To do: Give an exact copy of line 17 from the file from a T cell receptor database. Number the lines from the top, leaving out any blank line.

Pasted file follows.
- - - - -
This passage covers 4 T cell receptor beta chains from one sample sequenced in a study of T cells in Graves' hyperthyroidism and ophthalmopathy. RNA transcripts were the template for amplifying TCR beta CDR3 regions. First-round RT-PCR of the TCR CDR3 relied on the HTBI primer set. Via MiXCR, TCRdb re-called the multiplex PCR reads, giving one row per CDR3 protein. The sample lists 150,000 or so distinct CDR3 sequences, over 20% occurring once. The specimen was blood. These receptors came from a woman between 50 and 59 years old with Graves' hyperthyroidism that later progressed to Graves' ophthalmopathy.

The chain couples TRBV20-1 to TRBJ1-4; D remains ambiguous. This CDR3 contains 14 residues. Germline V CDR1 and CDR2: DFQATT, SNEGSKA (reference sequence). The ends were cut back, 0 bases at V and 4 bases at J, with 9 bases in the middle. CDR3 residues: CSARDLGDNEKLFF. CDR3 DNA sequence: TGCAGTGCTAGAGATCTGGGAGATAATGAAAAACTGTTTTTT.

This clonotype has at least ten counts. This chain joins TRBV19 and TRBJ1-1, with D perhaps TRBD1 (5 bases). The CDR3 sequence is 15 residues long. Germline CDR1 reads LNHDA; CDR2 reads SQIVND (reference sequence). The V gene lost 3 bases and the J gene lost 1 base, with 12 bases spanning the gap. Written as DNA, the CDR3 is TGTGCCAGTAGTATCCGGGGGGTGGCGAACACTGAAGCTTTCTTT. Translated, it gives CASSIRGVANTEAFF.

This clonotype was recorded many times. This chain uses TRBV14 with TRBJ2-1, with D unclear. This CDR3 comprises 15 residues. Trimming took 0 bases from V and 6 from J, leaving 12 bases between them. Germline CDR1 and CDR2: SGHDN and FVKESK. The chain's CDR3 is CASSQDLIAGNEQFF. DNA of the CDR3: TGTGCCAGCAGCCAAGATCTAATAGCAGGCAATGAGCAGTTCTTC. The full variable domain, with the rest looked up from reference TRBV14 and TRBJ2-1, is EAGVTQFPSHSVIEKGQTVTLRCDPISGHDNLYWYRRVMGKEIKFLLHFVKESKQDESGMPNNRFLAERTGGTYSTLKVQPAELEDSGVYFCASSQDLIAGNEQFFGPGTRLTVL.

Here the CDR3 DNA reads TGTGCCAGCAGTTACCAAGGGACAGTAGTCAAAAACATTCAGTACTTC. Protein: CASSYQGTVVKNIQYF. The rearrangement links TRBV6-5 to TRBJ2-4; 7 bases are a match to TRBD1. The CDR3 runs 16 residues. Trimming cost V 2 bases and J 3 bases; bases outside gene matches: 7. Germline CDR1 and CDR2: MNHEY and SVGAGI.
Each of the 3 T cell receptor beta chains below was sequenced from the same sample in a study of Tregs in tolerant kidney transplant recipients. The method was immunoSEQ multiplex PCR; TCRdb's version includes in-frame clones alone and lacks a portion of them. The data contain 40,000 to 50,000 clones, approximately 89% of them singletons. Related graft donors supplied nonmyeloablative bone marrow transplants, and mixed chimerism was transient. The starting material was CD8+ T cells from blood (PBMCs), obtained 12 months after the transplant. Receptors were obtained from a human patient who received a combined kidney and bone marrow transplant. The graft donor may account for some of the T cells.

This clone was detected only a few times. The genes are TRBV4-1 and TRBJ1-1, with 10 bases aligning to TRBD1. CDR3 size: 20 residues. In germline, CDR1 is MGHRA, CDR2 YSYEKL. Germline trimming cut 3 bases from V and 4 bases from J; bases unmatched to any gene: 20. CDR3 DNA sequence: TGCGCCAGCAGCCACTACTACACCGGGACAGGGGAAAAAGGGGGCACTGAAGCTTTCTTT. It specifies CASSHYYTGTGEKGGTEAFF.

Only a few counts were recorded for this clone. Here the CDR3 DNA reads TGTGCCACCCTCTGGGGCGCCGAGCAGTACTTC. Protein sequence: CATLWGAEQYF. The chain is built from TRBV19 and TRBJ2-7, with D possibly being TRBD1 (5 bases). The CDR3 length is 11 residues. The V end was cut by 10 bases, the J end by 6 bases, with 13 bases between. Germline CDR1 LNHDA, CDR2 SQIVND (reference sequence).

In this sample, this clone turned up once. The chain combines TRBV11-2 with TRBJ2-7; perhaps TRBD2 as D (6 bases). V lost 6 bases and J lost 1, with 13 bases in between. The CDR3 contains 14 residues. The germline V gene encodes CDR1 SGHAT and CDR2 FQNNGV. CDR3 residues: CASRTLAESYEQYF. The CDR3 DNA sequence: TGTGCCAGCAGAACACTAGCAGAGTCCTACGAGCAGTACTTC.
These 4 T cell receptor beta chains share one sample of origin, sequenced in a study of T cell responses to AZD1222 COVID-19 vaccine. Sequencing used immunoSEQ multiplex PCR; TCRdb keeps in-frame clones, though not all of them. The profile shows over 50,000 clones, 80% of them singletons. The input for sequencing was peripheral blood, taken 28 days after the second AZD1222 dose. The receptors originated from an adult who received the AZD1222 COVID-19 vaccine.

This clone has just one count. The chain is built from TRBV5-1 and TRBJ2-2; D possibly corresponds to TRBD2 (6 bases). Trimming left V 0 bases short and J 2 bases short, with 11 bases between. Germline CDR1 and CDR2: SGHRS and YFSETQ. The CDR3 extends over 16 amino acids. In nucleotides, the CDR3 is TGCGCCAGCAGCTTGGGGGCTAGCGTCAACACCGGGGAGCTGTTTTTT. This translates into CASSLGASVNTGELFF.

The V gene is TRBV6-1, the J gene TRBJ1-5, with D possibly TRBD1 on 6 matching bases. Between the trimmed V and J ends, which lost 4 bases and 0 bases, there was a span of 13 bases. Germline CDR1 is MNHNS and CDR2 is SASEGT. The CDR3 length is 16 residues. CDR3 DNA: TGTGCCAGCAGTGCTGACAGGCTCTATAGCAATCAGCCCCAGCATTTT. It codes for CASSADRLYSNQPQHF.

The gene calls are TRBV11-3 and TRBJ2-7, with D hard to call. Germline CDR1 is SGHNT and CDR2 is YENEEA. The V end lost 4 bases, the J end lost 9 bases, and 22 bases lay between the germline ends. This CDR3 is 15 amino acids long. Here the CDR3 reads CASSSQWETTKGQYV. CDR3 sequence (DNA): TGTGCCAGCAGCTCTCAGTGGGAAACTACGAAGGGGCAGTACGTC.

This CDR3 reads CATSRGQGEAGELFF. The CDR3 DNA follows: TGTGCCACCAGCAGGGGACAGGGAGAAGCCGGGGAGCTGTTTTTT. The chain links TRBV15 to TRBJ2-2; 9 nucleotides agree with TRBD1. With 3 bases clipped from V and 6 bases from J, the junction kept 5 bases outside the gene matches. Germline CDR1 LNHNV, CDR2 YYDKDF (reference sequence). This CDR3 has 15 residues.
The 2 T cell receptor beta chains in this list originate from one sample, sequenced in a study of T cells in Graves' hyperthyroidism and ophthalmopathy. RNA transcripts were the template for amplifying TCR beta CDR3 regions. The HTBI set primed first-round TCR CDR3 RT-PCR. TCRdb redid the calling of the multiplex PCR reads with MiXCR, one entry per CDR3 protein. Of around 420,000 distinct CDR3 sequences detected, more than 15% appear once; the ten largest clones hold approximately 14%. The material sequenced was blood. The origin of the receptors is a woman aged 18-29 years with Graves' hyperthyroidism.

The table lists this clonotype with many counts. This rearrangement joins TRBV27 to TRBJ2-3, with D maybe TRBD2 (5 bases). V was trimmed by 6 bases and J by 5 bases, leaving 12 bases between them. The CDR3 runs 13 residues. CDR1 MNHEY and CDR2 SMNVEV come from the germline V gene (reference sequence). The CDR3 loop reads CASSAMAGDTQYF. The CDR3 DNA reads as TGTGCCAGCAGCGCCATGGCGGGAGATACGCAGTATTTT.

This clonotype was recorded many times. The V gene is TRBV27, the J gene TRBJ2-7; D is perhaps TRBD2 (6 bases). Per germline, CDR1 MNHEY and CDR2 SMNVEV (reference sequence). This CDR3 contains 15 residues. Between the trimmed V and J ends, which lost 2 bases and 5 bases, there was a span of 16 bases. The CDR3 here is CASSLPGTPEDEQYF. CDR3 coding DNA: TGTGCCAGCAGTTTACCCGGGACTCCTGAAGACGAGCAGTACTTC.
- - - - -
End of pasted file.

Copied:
This clonotype was recorded many times. The V gene is TRBV27, the J gene TRBJ2-7; D is perhaps TRBD2 (6 bases). Per germline, CDR1 MNHEY and CDR2 SMNVEV (reference sequence). This CDR3 contains 15 residues. Between the trimmed V and J ends, which lost 2 bases and 5 bases, there was a span of 16 bases. The CDR3 here is CASSLPGTPEDEQYF. CDR3 coding DNA: TGTGCCAGCAGTTTACCCGGGACTCCTGAAGACGAGCAGTACTTC.